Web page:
At first I was a little scared to be completely honest. I felt inside that reading and discussing these topics was blasphemous. Pointing out "factual mistakes" in religious texts felt like I was doing what the Bible taught as evil. Then I started noticing connections in it all. The similarities in so many religions that couldn't always be attributed to historical connections. The intriguing connections between all sciences and religions. More importantly, the simple miracle that life exists at all in the universe.
The more I read about how life came to be and how life continues to exist, the more captivated I found myself with the unanswered mysteries. Keep in mind that by this time I had long since given up on any idea of an omnipotent, omniscient being. I still saw something in life that made me feel wonder.
After a decade or so of skepticism I again contemplated the possibility that there might be a small chance that there was some sort of design behind it all, and I felt great. I wasn't aware until then that I had felt so bad, bland and empty for so many years.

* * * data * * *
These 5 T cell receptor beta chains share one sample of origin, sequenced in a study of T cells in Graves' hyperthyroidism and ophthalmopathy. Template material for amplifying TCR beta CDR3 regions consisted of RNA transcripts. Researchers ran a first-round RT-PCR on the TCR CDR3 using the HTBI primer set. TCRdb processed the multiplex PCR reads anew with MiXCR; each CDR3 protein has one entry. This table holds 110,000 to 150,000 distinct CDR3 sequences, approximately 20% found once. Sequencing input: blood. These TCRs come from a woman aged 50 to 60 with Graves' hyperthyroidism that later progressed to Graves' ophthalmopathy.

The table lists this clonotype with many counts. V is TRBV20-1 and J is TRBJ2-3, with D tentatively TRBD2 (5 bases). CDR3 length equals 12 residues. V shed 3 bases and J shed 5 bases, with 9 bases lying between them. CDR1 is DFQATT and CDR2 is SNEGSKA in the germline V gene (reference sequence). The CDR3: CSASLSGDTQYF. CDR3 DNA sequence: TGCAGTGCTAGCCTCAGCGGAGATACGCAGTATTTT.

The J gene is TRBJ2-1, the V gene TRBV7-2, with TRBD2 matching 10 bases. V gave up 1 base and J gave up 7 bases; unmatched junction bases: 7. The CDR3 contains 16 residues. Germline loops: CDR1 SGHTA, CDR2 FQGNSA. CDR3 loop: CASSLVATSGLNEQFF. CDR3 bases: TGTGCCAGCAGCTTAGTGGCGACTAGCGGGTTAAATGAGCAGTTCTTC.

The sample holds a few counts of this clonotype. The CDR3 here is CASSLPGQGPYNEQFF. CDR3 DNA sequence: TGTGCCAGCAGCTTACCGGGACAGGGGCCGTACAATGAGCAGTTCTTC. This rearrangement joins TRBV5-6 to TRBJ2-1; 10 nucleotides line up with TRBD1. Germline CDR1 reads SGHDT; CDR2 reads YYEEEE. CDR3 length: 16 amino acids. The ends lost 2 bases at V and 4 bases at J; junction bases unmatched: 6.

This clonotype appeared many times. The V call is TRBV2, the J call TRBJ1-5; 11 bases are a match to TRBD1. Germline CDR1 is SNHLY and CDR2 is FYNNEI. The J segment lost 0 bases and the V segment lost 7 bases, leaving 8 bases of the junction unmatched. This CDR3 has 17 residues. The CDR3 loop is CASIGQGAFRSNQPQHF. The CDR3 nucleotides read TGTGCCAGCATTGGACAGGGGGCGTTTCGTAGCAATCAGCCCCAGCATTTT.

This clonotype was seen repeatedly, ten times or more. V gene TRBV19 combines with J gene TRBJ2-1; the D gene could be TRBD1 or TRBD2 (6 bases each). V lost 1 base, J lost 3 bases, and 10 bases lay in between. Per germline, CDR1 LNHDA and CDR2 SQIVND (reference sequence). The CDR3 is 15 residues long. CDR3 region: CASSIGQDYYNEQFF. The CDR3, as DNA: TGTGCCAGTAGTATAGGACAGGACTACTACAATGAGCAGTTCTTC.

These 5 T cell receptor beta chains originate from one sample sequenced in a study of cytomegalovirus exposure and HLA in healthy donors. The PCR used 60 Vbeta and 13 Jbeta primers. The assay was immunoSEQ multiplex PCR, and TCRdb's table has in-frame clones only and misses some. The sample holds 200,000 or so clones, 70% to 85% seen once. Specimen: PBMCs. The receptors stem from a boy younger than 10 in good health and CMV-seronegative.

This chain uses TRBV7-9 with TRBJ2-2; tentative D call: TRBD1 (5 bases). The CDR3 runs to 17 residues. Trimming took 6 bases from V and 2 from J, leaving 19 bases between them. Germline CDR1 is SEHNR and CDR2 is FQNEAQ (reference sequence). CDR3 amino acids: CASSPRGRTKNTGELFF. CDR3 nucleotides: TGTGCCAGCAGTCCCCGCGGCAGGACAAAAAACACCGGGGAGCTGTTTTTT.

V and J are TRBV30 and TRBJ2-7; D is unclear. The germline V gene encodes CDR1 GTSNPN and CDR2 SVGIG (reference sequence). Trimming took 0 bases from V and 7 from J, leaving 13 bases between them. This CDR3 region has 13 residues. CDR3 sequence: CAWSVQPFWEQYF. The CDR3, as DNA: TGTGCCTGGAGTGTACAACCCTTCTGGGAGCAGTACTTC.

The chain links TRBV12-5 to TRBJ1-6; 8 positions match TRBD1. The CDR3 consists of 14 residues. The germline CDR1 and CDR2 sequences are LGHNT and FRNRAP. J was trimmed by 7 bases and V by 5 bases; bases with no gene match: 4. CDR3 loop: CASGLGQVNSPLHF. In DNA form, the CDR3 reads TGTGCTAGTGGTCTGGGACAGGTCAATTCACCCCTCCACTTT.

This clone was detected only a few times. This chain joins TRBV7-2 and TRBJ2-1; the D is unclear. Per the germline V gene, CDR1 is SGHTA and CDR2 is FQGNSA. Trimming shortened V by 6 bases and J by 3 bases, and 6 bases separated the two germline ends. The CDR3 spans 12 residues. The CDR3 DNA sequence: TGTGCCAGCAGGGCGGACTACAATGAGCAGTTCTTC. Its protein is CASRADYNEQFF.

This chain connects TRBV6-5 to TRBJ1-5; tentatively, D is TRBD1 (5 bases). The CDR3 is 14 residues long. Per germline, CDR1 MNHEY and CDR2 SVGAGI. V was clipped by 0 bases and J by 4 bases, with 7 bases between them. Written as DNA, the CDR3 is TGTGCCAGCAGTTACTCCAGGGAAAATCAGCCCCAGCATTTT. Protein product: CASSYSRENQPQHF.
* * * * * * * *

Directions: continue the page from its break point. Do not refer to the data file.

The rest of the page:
So why can't we not look at a beautiful garden without putting fairies at the bottom of it? Well, because we can't. There is something in our nature that needs wonder and fantasy. Some desire for protection and/or need for spiritual guidance. This is why I believe so many people that leave their faith and stop believing in some sort of God start looking quickly towards alternatives. Tarot, numerology and other equally fantastical studies. It becomes a faith of convenience.